Why does the Care Review care about love?
Rosie Moore shares her thoughts on why love and relationships are so important growing up in care, and explains why the Independent Care Review’s Love work group is committed to encouraging love in Scotland’s care system.
Love co-chairs Joanna McCreadie and Rosie Moore
What an amazing year 2018 was for love! Not only did the Independent Care Review’s Love work group gain some amazing members, but we really began to put our heads (AND hearts!) together to start thinking about how best to make all infants, children, and young people who experience care in Scotland feel loved.
Members of the Love work group have spoken at numerous conferences and events about the need for love to be at the heart of practice and how we can overcome some of the barriers. We have spoken with friends and colleagues at Scottish Attachment in Action, PINS, Barnardo’s and many more.
The understanding of the importance of love is spreading fast and there is a real interest in how we can safely incorporate it into every day practice. There are now LOVE pledges from a vast array of organisations, individuals, young people and professionals, which can be viewed on the Care Review website.
The Love work group have been working on our definition of love, our working hypothesis and our work plan for the remainder of the Journey stage.
We have been listening to all the feedback from young people with care experience who got involved with the Care Review and 1000 Voices teams and have been finding new and creative ways to feed those vital voices into all of our work.
We are continually linking in and forming partnerships with new people and hope to work alongside many organisations too.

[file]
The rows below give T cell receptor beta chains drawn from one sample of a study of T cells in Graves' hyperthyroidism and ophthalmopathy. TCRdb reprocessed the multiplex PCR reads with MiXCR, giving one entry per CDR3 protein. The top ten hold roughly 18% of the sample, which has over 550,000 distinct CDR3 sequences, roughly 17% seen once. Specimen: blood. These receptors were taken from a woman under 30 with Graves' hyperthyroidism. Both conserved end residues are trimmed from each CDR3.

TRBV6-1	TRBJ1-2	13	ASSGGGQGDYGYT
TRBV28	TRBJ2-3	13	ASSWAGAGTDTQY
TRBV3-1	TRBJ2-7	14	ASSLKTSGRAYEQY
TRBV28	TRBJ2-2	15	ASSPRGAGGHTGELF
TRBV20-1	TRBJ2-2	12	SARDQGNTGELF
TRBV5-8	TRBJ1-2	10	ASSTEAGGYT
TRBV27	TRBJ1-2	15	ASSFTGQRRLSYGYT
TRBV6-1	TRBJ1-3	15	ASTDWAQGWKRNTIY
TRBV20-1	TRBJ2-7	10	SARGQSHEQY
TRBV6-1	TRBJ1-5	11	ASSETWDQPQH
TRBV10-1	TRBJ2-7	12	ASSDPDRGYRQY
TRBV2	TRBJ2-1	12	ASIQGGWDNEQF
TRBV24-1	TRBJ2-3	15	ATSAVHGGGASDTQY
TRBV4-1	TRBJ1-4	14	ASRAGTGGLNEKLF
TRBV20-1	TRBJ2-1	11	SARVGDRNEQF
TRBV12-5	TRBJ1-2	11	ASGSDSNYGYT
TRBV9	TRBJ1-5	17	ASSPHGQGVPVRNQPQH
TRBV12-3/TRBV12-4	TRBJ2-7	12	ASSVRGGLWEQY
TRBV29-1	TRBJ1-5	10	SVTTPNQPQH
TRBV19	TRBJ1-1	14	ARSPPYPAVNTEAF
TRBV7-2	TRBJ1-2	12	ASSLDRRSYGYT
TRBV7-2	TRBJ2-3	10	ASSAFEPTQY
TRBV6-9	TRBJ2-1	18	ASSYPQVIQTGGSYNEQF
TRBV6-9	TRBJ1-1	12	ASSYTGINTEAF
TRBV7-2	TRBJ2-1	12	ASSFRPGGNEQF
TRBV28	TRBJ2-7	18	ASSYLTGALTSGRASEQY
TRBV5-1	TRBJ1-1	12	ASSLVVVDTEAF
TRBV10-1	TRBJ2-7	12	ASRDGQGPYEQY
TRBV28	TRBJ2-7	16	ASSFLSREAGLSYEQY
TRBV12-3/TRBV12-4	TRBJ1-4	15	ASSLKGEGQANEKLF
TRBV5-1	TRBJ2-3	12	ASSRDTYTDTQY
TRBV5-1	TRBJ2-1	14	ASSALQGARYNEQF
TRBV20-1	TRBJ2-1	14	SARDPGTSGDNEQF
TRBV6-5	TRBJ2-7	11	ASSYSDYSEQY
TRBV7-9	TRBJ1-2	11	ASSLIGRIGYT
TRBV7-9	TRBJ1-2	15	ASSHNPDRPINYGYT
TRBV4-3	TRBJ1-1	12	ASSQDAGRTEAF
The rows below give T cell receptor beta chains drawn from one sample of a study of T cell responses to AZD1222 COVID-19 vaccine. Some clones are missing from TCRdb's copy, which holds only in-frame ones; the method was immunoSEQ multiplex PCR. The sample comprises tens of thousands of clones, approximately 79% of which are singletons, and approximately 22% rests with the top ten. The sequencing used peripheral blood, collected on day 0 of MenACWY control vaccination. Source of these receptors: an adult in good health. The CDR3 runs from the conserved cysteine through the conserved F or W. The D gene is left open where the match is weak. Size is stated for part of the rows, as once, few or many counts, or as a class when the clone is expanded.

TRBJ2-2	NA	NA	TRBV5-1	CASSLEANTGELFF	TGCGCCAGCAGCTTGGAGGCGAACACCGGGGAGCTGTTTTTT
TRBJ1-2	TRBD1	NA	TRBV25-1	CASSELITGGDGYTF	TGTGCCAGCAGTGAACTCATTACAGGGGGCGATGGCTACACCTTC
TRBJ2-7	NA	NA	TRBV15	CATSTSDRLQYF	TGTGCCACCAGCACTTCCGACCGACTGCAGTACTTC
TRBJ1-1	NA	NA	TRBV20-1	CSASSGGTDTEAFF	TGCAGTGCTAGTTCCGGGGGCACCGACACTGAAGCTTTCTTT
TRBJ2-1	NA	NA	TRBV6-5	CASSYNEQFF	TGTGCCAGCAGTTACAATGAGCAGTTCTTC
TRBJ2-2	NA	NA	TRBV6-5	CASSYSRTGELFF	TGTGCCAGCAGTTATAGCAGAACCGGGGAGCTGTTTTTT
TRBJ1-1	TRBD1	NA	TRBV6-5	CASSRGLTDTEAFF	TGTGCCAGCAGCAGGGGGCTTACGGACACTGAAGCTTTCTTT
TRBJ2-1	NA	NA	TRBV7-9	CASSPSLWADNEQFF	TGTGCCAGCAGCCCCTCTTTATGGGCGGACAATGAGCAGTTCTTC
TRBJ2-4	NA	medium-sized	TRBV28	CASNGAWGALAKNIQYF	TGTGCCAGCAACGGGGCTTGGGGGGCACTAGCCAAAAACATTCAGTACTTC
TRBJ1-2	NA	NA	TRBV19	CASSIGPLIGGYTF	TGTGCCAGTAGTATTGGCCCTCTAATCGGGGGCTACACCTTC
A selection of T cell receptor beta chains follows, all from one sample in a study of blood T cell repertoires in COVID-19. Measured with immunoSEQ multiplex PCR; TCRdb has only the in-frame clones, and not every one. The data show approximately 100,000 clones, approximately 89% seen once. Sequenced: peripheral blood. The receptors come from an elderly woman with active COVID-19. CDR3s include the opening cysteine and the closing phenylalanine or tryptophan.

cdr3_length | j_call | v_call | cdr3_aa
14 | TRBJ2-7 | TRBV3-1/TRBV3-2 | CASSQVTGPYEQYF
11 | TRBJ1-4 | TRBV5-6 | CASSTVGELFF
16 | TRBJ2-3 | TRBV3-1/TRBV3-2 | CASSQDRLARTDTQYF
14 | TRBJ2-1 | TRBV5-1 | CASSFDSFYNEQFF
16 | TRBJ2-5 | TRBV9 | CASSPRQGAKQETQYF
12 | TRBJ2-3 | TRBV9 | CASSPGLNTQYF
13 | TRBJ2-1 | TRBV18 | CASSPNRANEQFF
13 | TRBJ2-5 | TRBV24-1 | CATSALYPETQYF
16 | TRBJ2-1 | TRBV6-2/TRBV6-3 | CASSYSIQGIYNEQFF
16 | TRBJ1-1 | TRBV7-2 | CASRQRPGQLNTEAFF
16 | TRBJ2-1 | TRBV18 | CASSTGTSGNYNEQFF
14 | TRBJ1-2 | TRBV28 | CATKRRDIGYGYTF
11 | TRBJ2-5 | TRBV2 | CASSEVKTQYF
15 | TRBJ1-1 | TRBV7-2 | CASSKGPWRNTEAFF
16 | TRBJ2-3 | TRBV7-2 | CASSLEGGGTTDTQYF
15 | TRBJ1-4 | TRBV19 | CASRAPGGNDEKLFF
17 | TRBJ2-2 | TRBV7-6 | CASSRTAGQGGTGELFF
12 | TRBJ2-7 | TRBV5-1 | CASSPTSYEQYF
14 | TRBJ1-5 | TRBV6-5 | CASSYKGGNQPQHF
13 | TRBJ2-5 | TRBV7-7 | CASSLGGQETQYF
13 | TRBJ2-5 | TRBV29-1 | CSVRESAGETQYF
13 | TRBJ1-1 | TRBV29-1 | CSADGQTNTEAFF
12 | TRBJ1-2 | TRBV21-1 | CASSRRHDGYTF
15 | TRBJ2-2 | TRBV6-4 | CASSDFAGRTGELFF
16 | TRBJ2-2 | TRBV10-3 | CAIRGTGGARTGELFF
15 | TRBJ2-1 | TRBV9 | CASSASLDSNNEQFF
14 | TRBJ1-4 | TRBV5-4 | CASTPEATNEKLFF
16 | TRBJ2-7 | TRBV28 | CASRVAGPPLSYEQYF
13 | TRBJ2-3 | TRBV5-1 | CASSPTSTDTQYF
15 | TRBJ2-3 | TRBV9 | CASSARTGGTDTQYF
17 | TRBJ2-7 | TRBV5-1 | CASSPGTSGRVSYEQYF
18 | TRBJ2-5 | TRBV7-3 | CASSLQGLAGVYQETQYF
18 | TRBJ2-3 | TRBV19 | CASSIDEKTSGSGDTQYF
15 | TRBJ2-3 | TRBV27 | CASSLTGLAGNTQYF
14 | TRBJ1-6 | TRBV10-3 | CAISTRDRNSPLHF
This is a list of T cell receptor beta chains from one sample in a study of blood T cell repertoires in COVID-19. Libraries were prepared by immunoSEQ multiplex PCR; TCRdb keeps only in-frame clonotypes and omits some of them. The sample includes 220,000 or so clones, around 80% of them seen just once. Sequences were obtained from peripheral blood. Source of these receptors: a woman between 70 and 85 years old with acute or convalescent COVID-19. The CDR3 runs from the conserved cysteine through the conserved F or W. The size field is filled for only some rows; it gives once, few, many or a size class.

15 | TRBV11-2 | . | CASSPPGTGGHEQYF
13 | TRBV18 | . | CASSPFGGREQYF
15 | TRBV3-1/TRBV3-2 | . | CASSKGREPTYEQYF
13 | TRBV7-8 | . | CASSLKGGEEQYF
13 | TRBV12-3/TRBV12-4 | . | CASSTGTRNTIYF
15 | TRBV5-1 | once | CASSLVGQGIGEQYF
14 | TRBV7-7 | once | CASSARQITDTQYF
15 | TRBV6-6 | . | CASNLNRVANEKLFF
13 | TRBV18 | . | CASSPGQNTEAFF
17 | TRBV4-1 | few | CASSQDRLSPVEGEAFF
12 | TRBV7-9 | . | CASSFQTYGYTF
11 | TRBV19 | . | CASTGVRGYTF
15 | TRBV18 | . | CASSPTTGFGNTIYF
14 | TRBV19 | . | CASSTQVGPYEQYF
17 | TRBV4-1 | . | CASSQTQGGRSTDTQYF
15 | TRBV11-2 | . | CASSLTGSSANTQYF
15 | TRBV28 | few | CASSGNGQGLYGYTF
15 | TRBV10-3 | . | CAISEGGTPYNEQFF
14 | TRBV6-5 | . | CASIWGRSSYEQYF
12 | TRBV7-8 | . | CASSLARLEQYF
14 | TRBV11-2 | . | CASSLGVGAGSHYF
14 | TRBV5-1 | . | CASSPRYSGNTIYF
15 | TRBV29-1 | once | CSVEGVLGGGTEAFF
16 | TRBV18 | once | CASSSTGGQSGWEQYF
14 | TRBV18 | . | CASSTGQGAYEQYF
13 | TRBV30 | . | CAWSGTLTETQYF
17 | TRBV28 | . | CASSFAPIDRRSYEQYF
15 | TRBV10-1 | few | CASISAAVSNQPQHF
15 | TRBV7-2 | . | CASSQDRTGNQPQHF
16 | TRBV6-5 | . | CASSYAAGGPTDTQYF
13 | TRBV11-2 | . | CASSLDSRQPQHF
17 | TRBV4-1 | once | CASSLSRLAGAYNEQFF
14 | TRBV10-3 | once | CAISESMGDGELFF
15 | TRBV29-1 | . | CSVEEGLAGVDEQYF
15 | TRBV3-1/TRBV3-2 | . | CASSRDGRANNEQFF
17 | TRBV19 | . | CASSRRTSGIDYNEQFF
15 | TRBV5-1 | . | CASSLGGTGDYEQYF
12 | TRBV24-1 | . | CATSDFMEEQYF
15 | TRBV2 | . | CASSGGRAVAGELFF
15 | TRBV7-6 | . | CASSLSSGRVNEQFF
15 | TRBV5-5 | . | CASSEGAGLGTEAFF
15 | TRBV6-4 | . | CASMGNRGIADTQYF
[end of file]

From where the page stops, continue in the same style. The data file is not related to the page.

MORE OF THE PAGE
What have we heard so far?
We have heard a LOT! And we have listened carefully to each and every voice who has spoken to us about love. So, what did we hear? We heard that we all want and need love.
We’ve heard about the many things that don’t make young people feel loved… sibling separation, frequent placement moves, changes in staff and social workers. And we have heard about amazing things that allow us to feel loved… hugs, consistent relationships, encouraging and supporting staff and carers, equal opportunities and more.
The Love work group are still listening, working together to think of solutions to barriers and ways to add rocket fuel to the amazing examples of love. We would LOVE to hear from you, so if this will be your first time talking to us, or your tenth, please get in touch!
What has everyone else been doing?
Back in October 2018, many of us walked proudly through the streets of Glasgow for the first ever LOVE rally, organised by Who Cares? Scotland. This was a fantastic event which helped to elevate the care experienced voice to a national and international level, through the media, social media and the thousands of people who saw us marching through the streets.
We have also been sharing some brilliant research and practice with each other, alongside hearing about many new pilots and projects that are beginning which aim to place love back into the care system.
The group are also lucky to have several brilliant academics who are more than willing to help inform us and share their wisdom with us as both professionals and individuals.
PINS held an event in 2018 centred entirely around love in the education system and there are many other conferences and events in the near future also featuring love as a central theme!
Let’s get creative about Love
The Care Review is exploring what love really means to infants, children and young people in care and how to make sure their daily lives are filled with it.
Starting on Valentine’s day 2019, the Love group are putting out an open call for people to send a creative contribution to be displayed on their online digital gallery.
You can contribute in any way you like – drawings, painting, photography, poetry, a song or rap to share what love means to you and help the Care Review understand what needs to happen to make sure that people who experience care feel loved.
The 2018 Love Rally in Glasgow
About the author
Rosie Moore is co-chair of the Independent Care Review’s Love work group.
Rosie is originally from Manchester but has lived in Glasgow for several years.
Rosie spent the first part of her childhood in kinship care with her grandparents and the second part in numerous foster homes.
She is pursuing her passion for improving the lives of children and young people as a Social Work Honours student at the University of Strathclyde.
Rosie recently completed an internship with the Care Review.